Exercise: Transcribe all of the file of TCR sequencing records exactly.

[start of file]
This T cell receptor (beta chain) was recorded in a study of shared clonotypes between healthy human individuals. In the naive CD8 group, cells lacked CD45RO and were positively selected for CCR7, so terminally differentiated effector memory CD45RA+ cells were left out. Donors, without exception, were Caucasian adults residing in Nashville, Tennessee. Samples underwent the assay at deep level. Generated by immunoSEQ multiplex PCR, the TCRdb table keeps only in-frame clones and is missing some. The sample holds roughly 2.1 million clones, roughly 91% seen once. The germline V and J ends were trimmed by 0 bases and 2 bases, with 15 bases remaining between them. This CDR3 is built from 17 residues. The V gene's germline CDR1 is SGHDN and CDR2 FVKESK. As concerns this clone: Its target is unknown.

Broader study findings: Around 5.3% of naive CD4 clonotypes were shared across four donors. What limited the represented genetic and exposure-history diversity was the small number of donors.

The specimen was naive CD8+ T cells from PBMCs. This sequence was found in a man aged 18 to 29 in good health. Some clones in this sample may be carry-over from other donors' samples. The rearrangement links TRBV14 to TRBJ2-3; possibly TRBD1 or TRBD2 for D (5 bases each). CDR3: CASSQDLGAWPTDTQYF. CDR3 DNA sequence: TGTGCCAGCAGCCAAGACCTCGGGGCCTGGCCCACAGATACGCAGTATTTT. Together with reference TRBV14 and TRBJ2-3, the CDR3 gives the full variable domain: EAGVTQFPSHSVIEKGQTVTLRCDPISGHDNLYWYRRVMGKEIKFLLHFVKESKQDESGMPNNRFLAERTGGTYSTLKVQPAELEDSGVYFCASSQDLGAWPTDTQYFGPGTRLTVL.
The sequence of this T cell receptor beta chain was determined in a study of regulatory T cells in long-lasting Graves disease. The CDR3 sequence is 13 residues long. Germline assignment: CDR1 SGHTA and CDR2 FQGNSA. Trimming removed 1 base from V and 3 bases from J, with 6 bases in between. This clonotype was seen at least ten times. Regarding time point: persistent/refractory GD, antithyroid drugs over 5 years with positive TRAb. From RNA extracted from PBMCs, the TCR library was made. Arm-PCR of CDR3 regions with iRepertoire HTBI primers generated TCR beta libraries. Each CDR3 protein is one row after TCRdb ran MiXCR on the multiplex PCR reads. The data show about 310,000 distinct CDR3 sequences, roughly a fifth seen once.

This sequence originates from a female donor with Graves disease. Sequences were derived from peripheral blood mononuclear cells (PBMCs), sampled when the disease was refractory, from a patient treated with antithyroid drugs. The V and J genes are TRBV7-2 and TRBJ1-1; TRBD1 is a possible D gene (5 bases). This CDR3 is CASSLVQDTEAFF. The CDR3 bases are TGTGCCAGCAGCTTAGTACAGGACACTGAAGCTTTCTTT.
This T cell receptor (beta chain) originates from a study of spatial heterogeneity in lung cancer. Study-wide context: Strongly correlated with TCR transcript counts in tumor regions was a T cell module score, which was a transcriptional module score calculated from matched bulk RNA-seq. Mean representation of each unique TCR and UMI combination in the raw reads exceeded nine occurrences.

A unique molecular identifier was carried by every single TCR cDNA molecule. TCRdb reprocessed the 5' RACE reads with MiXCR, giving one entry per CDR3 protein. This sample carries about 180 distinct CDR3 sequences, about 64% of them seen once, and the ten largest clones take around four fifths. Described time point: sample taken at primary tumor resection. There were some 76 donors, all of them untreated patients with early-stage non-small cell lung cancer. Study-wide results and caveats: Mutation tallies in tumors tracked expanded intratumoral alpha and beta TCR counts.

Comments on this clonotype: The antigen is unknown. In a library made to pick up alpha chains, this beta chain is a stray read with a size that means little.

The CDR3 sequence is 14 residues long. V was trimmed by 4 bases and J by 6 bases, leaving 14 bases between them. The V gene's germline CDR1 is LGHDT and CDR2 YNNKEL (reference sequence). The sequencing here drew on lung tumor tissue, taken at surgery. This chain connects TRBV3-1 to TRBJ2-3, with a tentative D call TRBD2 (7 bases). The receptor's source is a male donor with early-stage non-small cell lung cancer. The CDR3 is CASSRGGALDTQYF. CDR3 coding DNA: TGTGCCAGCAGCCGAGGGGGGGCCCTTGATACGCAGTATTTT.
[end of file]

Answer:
This T cell receptor (beta chain) was recorded in a study of shared clonotypes between healthy human individuals. In the naive CD8 group, cells lacked CD45RO and were positively selected for CCR7, so terminally differentiated effector memory CD45RA+ cells were left out. Donors, without exception, were Caucasian adults residing in Nashville, Tennessee. Samples underwent the assay at deep level. Generated by immunoSEQ multiplex PCR, the TCRdb table keeps only in-frame clones and is missing some. The sample holds roughly 2.1 million clones, roughly 91% seen once. The germline V and J ends were trimmed by 0 bases and 2 bases, with 15 bases remaining between them. This CDR3 is built from 17 residues. The V gene's germline CDR1 is SGHDN and CDR2 FVKESK. As concerns this clone: Its target is unknown.

Broader study findings: Around 5.3% of naive CD4 clonotypes were shared across four donors. What limited the represented genetic and exposure-history diversity was the small number of donors.

The specimen was naive CD8+ T cells from PBMCs. This sequence was found in a man aged 18 to 29 in good health. Some clones in this sample may be carry-over from other donors' samples. The rearrangement links TRBV14 to TRBJ2-3; possibly TRBD1 or TRBD2 for D (5 bases each). CDR3: CASSQDLGAWPTDTQYF. CDR3 DNA sequence: TGTGCCAGCAGCCAAGACCTCGGGGCCTGGCCCACAGATACGCAGTATTTT. Together with reference TRBV14 and TRBJ2-3, the CDR3 gives the full variable domain: EAGVTQFPSHSVIEKGQTVTLRCDPISGHDNLYWYRRVMGKEIKFLLHFVKESKQDESGMPNNRFLAERTGGTYSTLKVQPAELEDSGVYFCASSQDLGAWPTDTQYFGPGTRLTVL.
The sequence of this T cell receptor beta chain was determined in a study of regulatory T cells in long-lasting Graves disease. The CDR3 sequence is 13 residues long. Germline assignment: CDR1 SGHTA and CDR2 FQGNSA. Trimming removed 1 base from V and 3 bases from J, with 6 bases in between. This clonotype was seen at least ten times. Regarding time point: persistent/refractory GD, antithyroid drugs over 5 years with positive TRAb. From RNA extracted from PBMCs, the TCR library was made. Arm-PCR of CDR3 regions with iRepertoire HTBI primers generated TCR beta libraries. Each CDR3 protein is one row after TCRdb ran MiXCR on the multiplex PCR reads. The data show about 310,000 distinct CDR3 sequences, roughly a fifth seen once.

This sequence originates from a female donor with Graves disease. Sequences were derived from peripheral blood mononuclear cells (PBMCs), sampled when the disease was refractory, from a patient treated with antithyroid drugs. The V and J genes are TRBV7-2 and TRBJ1-1; TRBD1 is a possible D gene (5 bases). This CDR3 is CASSLVQDTEAFF. The CDR3 bases are TGTGCCAGCAGCTTAGTACAGGACACTGAAGCTTTCTTT.
This T cell receptor (beta chain) originates from a study of spatial heterogeneity in lung cancer. Study-wide context: Strongly correlated with TCR transcript counts in tumor regions was a T cell module score, which was a transcriptional module score calculated from matched bulk RNA-seq. Mean representation of each unique TCR and UMI combination in the raw reads exceeded nine occurrences.

A unique molecular identifier was carried by every single TCR cDNA molecule. TCRdb reprocessed the 5' RACE reads with MiXCR, giving one entry per CDR3 protein. This sample carries about 180 distinct CDR3 sequences, about 64% of them seen once, and the ten largest clones take around four fifths. Described time point: sample taken at primary tumor resection. There were some 76 donors, all of them untreated patients with early-stage non-small cell lung cancer. Study-wide results and caveats: Mutation tallies in tumors tracked expanded intratumoral alpha and beta TCR counts.

Comments on this clonotype: The antigen is unknown. In a library made to pick up alpha chains, this beta chain is a stray read with a size that means little.

The CDR3 sequence is 14 residues long. V was trimmed by 4 bases and J by 6 bases, leaving 14 bases between them. The V gene's germline CDR1 is LGHDT and CDR2 YNNKEL (reference sequence). The sequencing here drew on lung tumor tissue, taken at surgery. This chain connects TRBV3-1 to TRBJ2-3, with a tentative D call TRBD2 (7 bases). The receptor's source is a male donor with early-stage non-small cell lung cancer. The CDR3 is CASSRGGALDTQYF. CDR3 coding DNA: TGTGCCAGCAGCCGAGGGGGGGCCCTTGATACGCAGTATTTT.